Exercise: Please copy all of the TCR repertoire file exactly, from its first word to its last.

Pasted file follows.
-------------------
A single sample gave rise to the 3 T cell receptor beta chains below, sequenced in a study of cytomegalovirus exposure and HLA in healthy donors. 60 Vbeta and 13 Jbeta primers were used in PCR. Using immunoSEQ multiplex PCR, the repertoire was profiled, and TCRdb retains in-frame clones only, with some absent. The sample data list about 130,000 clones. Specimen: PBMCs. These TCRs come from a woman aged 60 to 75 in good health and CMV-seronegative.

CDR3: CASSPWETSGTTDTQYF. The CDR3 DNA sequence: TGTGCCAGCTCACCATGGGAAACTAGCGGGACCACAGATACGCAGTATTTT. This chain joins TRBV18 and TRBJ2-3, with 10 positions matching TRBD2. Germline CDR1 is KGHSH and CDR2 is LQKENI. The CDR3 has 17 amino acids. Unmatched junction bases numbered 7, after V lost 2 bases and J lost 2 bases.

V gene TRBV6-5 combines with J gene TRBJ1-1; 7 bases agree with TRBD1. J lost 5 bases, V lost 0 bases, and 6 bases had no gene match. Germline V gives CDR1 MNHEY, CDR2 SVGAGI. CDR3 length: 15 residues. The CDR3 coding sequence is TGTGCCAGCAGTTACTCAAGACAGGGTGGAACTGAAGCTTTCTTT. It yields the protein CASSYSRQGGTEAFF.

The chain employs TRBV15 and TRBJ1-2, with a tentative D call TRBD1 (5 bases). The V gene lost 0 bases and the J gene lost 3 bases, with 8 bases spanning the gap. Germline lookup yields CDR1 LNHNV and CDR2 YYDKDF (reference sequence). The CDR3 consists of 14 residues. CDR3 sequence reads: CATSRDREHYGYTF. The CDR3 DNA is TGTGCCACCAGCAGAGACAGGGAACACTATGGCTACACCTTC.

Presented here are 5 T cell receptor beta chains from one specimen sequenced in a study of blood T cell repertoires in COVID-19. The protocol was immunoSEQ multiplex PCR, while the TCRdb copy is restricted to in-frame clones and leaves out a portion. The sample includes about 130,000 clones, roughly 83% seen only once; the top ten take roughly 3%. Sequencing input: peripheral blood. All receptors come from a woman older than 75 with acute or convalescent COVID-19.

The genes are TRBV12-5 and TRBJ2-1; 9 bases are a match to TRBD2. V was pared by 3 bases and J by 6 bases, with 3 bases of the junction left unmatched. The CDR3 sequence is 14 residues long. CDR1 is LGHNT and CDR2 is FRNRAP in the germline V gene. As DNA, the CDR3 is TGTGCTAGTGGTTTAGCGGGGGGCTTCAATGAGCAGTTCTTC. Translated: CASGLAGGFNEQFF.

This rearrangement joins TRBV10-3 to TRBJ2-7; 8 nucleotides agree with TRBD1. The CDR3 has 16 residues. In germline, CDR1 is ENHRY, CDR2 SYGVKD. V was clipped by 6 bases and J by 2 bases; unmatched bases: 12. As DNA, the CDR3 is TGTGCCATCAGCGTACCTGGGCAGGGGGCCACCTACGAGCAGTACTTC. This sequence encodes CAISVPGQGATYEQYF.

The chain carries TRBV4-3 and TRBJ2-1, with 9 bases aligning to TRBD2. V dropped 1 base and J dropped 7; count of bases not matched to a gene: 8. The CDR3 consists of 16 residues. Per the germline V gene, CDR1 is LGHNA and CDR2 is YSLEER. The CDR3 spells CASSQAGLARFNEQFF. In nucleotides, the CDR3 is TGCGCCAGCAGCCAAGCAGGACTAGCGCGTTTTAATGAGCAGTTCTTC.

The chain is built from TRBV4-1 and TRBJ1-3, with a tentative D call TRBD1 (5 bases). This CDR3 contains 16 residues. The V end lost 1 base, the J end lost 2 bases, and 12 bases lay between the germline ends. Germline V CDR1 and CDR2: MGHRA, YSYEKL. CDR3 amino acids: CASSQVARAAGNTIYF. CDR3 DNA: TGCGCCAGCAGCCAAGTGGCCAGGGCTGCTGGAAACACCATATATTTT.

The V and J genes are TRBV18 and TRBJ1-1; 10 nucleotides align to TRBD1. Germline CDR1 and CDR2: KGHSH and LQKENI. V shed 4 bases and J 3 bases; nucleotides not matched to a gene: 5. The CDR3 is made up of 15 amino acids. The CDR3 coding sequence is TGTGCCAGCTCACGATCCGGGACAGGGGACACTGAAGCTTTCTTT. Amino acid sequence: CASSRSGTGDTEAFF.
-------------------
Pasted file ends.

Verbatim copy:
A single sample gave rise to the 3 T cell receptor beta chains below, sequenced in a study of cytomegalovirus exposure and HLA in healthy donors. 60 Vbeta and 13 Jbeta primers were used in PCR. Using immunoSEQ multiplex PCR, the repertoire was profiled, and TCRdb retains in-frame clones only, with some absent. The sample data list about 130,000 clones. Specimen: PBMCs. These TCRs come from a woman aged 60 to 75 in good health and CMV-seronegative.

CDR3: CASSPWETSGTTDTQYF. The CDR3 DNA sequence: TGTGCCAGCTCACCATGGGAAACTAGCGGGACCACAGATACGCAGTATTTT. This chain joins TRBV18 and TRBJ2-3, with 10 positions matching TRBD2. Germline CDR1 is KGHSH and CDR2 is LQKENI. The CDR3 has 17 amino acids. Unmatched junction bases numbered 7, after V lost 2 bases and J lost 2 bases.

V gene TRBV6-5 combines with J gene TRBJ1-1; 7 bases agree with TRBD1. J lost 5 bases, V lost 0 bases, and 6 bases had no gene match. Germline V gives CDR1 MNHEY, CDR2 SVGAGI. CDR3 length: 15 residues. The CDR3 coding sequence is TGTGCCAGCAGTTACTCAAGACAGGGTGGAACTGAAGCTTTCTTT. It yields the protein CASSYSRQGGTEAFF.

The chain employs TRBV15 and TRBJ1-2, with a tentative D call TRBD1 (5 bases). The V gene lost 0 bases and the J gene lost 3 bases, with 8 bases spanning the gap. Germline lookup yields CDR1 LNHNV and CDR2 YYDKDF (reference sequence). The CDR3 consists of 14 residues. CDR3 sequence reads: CATSRDREHYGYTF. The CDR3 DNA is TGTGCCACCAGCAGAGACAGGGAACACTATGGCTACACCTTC.

Presented here are 5 T cell receptor beta chains from one specimen sequenced in a study of blood T cell repertoires in COVID-19. The protocol was immunoSEQ multiplex PCR, while the TCRdb copy is restricted to in-frame clones and leaves out a portion. The sample includes about 130,000 clones, roughly 83% seen only once; the top ten take roughly 3%. Sequencing input: peripheral blood. All receptors come from a woman older than 75 with acute or convalescent COVID-19.

The genes are TRBV12-5 and TRBJ2-1; 9 bases are a match to TRBD2. V was pared by 3 bases and J by 6 bases, with 3 bases of the junction left unmatched. The CDR3 sequence is 14 residues long. CDR1 is LGHNT and CDR2 is FRNRAP in the germline V gene. As DNA, the CDR3 is TGTGCTAGTGGTTTAGCGGGGGGCTTCAATGAGCAGTTCTTC. Translated: CASGLAGGFNEQFF.

This rearrangement joins TRBV10-3 to TRBJ2-7; 8 nucleotides agree with TRBD1. The CDR3 has 16 residues. In germline, CDR1 is ENHRY, CDR2 SYGVKD. V was clipped by 6 bases and J by 2 bases; unmatched bases: 12. As DNA, the CDR3 is TGTGCCATCAGCGTACCTGGGCAGGGGGCCACCTACGAGCAGTACTTC. This sequence encodes CAISVPGQGATYEQYF.

The chain carries TRBV4-3 and TRBJ2-1, with 9 bases aligning to TRBD2. V dropped 1 base and J dropped 7; count of bases not matched to a gene: 8. The CDR3 consists of 16 residues. Per the germline V gene, CDR1 is LGHNA and CDR2 is YSLEER. The CDR3 spells CASSQAGLARFNEQFF. In nucleotides, the CDR3 is TGCGCCAGCAGCCAAGCAGGACTAGCGCGTTTTAATGAGCAGTTCTTC.

The chain is built from TRBV4-1 and TRBJ1-3, with a tentative D call TRBD1 (5 bases). This CDR3 contains 16 residues. The V end lost 1 base, the J end lost 2 bases, and 12 bases lay between the germline ends. Germline V CDR1 and CDR2: MGHRA, YSYEKL. CDR3 amino acids: CASSQVARAAGNTIYF. CDR3 DNA: TGCGCCAGCAGCCAAGTGGCCAGGGCTGCTGGAAACACCATATATTTT.

The V and J genes are TRBV18 and TRBJ1-1; 10 nucleotides align to TRBD1. Germline CDR1 and CDR2: KGHSH and LQKENI. V shed 4 bases and J 3 bases; nucleotides not matched to a gene: 5. The CDR3 is made up of 15 amino acids. The CDR3 coding sequence is TGTGCCAGCTCACGATCCGGGACAGGGGACACTGAAGCTTTCTTT. Amino acid sequence: CASSRSGTGDTEAFF.